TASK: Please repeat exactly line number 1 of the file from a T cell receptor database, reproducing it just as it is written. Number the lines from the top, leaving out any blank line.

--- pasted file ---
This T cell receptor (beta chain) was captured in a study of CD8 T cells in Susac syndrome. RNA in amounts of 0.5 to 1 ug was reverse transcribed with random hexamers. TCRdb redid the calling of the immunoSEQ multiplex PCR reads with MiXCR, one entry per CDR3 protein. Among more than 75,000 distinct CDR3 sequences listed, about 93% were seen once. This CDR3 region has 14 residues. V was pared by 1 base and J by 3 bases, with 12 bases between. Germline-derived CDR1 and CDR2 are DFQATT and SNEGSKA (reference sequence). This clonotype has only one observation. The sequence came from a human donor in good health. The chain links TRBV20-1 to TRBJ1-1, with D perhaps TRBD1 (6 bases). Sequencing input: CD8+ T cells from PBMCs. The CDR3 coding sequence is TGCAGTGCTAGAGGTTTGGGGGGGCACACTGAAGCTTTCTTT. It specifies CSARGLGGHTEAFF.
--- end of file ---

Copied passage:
This T cell receptor (beta chain) was captured in a study of CD8 T cells in Susac syndrome. RNA in amounts of 0.5 to 1 ug was reverse transcribed with random hexamers. TCRdb redid the calling of the immunoSEQ multiplex PCR reads with MiXCR, one entry per CDR3 protein. Among more than 75,000 distinct CDR3 sequences listed, about 93% were seen once. This CDR3 region has 14 residues. V was pared by 1 base and J by 3 bases, with 12 bases between. Germline-derived CDR1 and CDR2 are DFQATT and SNEGSKA (reference sequence). This clonotype has only one observation. The sequence came from a human donor in good health. The chain links TRBV20-1 to TRBJ1-1, with D perhaps TRBD1 (6 bases). Sequencing input: CD8+ T cells from PBMCs. The CDR3 coding sequence is TGCAGTGCTAGAGGTTTGGGGGGGCACACTGAAGCTTTCTTT. It specifies CSARGLGGHTEAFF.